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    Default Re: Epoxy-Granite machine bases (was Polymer concrete frame?)

    Hi Lukahr and others.... On the point of addition rate of epoxy. Using the spreadsheet you can see that a flat addition rate of 10% by weight can be way too dry depending on the density of the sand you use. The density of sand can range from 2600 thru to 3800kg/m3. The addition rate is actually a volume calculation not a weight calculation. So either do the dry stack and water test to determine your required epoxy ratio, or if you know the density of the sand then you can estimate it with the spreadsheet. Looking at this sand blasting media spec you can see the sand density is 3940kg/m3 yet the bulk density is 1970kg/m3 so it comes in the bag at a volume fraction of 1970/3940= 50%. So by tamping this will get better say 60% then you can use the spreadsheet to figure out the epoxy addition if you know the epoxy density. Then you can verify that with the water addition test.... cheers Peter

    using rule of mixtures the al2O3 has a e=200GPa plus so 200*.5*.5= 50GPa this is far above any published stiffness for EG that I can find. The best is in the high 30GPa's. So I think the AL2O3 is a great way to go. If you get to 0.6 packing then its 60Gpa which is close to aluminium at 69GPa very good

    200GPa modulus of sand
    0.5 = sand volume fraction
    0.5 = efficiency of round particles in a matrix to transfer strain within the matrix.

    normal silica sand is only 69GPa stiffness so the Al2O3 is well ahead of it in this department. In fact it is the same stiffness of steel.

    Attached Thumbnails Attached Thumbnails Epoxy-Granite machine bases (was Polymer concrete frame?)-al2o3-jpg  
    Last edited by peteeng; 10-30-2019 at 02:32 AM.


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    Default Re: Epoxy-Granite machine bases (was Polymer concrete frame?)

    Hi All - On the point of rule of mixtures (ROM). I looked at a 43% glass zytel plastic published figures. The resin has a density of 1140kg/m3 and glass is 2550kg/m3. So I plugged these into the spreadsheet and here's the result. If I use an efficiency of 0.5 then it predicts the stiffness to be 14Gpa and the dry modulus of Z43 is ....... drumroll 14GPa so I'm happy ROM works here. The wet stiffness is 11Gpa but I expect we will be in dry environments. So this makes a strong case for the AL2O3 sand even at 50% packing its still much much stiffer than any other FG out there. Cheers Peter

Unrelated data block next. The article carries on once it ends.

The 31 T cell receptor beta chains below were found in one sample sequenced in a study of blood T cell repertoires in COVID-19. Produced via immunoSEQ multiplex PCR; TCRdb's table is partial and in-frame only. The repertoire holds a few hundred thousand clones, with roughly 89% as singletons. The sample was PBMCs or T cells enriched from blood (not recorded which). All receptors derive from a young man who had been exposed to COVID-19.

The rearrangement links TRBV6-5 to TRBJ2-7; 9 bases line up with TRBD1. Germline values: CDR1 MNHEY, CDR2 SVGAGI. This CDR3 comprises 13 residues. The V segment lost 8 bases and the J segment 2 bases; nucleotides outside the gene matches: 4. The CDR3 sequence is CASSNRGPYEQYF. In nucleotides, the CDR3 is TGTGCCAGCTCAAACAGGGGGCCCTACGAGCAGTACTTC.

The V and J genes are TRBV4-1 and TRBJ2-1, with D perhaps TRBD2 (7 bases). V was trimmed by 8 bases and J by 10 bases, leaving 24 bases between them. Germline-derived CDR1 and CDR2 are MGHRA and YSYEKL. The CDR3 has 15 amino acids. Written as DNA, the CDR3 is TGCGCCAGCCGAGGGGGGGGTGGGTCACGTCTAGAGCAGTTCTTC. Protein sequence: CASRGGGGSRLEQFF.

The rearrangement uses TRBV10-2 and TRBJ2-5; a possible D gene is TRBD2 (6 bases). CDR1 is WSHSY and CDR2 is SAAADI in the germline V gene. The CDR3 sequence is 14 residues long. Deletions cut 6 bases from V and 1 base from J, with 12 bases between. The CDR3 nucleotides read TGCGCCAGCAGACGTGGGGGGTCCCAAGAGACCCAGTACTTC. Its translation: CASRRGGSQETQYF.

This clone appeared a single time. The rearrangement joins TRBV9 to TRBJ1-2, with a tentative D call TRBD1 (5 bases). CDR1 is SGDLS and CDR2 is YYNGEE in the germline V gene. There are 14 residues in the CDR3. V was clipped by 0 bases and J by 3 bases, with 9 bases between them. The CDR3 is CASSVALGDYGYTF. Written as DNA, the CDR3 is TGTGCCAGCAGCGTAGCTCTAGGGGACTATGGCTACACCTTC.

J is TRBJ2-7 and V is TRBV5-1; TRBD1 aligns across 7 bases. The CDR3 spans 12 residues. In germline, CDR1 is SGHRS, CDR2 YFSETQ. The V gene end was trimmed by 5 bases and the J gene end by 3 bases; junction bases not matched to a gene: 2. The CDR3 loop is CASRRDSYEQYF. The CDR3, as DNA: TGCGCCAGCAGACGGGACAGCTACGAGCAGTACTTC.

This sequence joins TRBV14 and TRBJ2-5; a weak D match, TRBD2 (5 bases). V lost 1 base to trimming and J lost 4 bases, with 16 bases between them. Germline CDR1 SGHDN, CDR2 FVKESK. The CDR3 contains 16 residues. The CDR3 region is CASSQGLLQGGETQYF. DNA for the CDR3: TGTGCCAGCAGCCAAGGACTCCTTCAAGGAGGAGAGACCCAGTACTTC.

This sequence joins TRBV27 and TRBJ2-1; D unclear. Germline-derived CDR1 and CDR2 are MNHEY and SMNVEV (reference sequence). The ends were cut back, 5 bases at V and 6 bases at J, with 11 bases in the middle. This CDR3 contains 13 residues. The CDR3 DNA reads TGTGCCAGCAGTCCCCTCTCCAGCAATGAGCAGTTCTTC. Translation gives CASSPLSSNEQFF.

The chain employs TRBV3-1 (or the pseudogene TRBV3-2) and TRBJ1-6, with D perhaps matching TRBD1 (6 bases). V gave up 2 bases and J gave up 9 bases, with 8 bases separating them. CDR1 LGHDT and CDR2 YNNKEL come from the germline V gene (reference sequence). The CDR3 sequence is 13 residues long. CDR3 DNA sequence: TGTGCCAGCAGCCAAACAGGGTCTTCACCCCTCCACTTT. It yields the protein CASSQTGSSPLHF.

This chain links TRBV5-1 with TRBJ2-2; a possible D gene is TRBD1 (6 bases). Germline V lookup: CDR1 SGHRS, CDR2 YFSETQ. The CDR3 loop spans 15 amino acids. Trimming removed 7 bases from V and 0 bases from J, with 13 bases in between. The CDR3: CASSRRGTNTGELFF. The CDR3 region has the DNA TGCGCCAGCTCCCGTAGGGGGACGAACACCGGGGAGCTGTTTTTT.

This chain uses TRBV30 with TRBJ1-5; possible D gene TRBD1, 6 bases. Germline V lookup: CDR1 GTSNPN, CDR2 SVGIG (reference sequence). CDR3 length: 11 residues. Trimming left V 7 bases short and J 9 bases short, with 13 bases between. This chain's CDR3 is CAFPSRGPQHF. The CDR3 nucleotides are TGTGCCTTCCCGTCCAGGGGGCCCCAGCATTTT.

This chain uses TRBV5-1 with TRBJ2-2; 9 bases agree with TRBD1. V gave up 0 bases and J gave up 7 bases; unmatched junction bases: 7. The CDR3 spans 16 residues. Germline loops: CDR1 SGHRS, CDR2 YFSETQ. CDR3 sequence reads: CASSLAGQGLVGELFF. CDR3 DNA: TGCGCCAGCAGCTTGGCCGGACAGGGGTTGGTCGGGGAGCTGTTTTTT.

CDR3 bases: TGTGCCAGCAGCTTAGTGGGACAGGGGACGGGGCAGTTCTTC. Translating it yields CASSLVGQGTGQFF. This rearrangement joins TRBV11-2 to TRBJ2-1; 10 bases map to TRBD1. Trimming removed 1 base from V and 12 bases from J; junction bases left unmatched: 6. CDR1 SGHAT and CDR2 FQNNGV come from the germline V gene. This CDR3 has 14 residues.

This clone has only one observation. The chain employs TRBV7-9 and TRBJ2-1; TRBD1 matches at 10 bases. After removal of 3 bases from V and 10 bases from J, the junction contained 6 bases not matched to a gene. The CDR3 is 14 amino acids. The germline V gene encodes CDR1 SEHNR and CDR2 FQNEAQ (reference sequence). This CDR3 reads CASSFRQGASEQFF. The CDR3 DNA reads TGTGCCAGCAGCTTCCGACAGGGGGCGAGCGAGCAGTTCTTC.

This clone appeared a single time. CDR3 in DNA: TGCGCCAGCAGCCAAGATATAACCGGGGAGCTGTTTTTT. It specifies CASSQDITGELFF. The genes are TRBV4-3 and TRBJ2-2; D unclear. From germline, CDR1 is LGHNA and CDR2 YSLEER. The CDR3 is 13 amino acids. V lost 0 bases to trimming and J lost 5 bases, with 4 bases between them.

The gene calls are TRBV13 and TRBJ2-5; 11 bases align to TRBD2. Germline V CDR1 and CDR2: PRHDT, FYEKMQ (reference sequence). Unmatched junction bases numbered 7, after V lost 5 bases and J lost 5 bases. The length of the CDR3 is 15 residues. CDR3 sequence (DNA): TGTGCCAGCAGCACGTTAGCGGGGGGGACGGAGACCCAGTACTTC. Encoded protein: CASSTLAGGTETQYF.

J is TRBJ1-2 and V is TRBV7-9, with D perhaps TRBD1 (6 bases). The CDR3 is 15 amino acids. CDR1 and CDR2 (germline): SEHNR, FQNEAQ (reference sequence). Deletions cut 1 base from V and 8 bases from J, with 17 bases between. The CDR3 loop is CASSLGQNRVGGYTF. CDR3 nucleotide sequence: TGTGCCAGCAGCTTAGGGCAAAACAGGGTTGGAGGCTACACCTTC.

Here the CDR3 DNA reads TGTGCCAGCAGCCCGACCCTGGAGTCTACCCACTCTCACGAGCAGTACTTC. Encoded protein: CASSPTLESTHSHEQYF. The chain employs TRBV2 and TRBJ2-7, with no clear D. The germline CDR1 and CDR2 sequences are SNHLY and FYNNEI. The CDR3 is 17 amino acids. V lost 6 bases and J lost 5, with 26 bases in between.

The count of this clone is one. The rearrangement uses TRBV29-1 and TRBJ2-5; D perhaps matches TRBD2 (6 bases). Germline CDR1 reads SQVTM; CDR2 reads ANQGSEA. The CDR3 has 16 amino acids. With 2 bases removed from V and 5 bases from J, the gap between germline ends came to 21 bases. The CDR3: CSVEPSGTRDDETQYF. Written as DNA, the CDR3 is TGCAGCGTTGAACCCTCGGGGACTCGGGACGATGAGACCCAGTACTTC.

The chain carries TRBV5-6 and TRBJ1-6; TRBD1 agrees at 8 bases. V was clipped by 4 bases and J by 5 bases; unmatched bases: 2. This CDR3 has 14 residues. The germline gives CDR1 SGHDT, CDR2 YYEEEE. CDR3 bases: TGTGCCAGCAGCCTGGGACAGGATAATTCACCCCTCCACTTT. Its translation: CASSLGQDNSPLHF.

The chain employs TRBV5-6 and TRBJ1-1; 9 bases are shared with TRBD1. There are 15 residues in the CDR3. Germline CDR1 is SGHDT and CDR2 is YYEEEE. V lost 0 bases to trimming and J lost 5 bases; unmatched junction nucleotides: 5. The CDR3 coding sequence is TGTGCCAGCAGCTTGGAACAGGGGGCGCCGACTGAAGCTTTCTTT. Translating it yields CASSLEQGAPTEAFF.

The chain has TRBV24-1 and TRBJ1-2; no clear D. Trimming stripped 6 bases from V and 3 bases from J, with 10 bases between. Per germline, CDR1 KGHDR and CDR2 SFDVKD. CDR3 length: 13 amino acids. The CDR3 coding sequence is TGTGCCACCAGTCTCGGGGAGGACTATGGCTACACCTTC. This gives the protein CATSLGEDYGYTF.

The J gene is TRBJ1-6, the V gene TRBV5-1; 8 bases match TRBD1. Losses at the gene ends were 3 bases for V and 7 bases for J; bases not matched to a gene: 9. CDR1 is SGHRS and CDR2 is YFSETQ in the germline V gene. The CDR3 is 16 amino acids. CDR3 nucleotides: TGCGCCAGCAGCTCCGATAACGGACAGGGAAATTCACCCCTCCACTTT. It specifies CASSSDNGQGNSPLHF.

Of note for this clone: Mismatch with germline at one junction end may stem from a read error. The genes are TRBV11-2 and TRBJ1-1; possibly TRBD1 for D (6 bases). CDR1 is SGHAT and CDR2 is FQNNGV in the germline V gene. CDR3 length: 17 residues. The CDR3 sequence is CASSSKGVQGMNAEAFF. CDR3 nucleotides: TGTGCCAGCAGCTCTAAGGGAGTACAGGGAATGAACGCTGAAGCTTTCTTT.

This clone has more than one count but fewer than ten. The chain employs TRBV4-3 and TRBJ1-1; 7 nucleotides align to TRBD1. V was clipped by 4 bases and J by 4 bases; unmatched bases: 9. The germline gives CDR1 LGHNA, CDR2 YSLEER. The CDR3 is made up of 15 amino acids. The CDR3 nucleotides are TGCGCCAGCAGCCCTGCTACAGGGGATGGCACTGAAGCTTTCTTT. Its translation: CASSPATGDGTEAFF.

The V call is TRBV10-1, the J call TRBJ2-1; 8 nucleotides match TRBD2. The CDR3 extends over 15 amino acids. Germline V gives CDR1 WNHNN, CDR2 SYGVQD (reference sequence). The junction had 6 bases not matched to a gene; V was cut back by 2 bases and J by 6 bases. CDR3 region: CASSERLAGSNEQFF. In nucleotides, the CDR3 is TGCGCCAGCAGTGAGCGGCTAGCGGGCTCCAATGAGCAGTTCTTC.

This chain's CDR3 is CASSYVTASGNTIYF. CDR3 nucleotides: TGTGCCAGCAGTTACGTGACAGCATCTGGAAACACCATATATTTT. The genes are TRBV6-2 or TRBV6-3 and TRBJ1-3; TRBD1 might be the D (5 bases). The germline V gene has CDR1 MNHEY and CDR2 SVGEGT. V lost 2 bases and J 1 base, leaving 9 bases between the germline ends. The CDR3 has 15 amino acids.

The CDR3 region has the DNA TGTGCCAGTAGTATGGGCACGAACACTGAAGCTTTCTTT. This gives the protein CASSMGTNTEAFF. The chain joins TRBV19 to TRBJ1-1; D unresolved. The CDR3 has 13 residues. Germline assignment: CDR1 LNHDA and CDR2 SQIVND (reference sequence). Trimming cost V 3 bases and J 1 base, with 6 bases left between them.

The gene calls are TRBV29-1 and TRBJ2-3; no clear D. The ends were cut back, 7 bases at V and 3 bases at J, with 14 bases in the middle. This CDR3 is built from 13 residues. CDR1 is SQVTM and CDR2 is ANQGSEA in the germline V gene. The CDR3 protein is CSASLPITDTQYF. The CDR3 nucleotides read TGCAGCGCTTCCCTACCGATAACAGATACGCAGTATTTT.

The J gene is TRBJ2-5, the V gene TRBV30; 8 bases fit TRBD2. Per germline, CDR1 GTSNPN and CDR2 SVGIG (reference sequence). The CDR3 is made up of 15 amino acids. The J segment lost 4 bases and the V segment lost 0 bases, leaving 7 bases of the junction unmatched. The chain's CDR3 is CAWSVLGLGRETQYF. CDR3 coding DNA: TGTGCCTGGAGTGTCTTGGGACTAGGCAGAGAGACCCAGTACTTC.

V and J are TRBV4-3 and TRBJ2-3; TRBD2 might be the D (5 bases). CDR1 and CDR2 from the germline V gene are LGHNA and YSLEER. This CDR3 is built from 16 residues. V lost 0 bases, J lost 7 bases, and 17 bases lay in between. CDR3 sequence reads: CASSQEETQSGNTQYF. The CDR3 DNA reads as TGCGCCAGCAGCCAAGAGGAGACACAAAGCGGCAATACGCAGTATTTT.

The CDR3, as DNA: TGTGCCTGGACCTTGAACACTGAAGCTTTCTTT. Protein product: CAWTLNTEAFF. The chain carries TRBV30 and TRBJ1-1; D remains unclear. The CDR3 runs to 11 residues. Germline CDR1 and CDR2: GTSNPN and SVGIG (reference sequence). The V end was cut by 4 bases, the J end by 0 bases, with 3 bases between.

Attached Thumbnails Attached Thumbnails Epoxy-Granite machine bases (was Polymer concrete frame?)-zytel-43-jpg  
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    Default Re: Epoxy-Granite machine bases (was Polymer concrete frame?)

    Hi All - Looking at Alumina grit the modulus of it is 200-400GPa or 300GPa average. It seems the grain is anisotropic so its stiffer in one direction then the other. But seems its average is 300GPa not 200GPa <WOW!!> so I expect the Epoxy-Alumina to be a minimum of 300*0.5*0.5= 75GPa which is stiffer than aluminium. Cheers Peter

    Attached Thumbnails Attached Thumbnails Epoxy-Granite machine bases (was Polymer concrete frame?)-alumina-jpg   Epoxy-Granite machine bases (was Polymer concrete frame?)-alumina-2-jpg  


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    Default Re: Epoxy-Granite machine bases (was Polymer concrete frame?)

    Hi All - Here's a new test piece of Tetrium, facing threads and engraving. Because of the fibre reinforcement it didn't engrave wonderfully. Next I'm making a large chunk 300x300x40. Then some part moulds and parts... Peter

    Attached Thumbnails Attached Thumbnails Epoxy-Granite machine bases (was Polymer concrete frame?)-tetrium-milled-jpg  


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    Default Re: Epoxy-Granite machine bases (was Polymer concrete frame?)

    Quote Originally Posted by peteeng View Post
    Hi All - Here's a new test piece of Tetrium, facing threads and engraving. Because of the fibre reinforcement it didn't engrave wonderfully. Next I'm making a large chunk 300x300x40. Then some part moulds and parts... Peter
    You are having fun with this, a few years ago there was a Zone member that was casting small Z axes blocks which had an a aluminum filler which worked very well, and was strong, I don't think he used very much if any fiber as his parts machined very well

    Mactec54


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    Default Re: Epoxy-Granite machine bases (was Polymer concrete frame?)

    Hi Mactec and others - I have made moulds for things using epoxy/aluminium (Aluminum) powder in the past mainly for heat transfer characteristics. It machines very well as aluminium machines well. My aim with Tetrium is to maximise its stiffness and be machinable. If the part is not to be post machined then using the Al2O3 (Alumina) is the go as it has the potential to be very stiff and easy to make. Epoxy granite using SiO2 will get to ~35GPa and using aluminium powder will get to ~20GPa. My current aim is to be equal to monolithic aluminium in stiffness.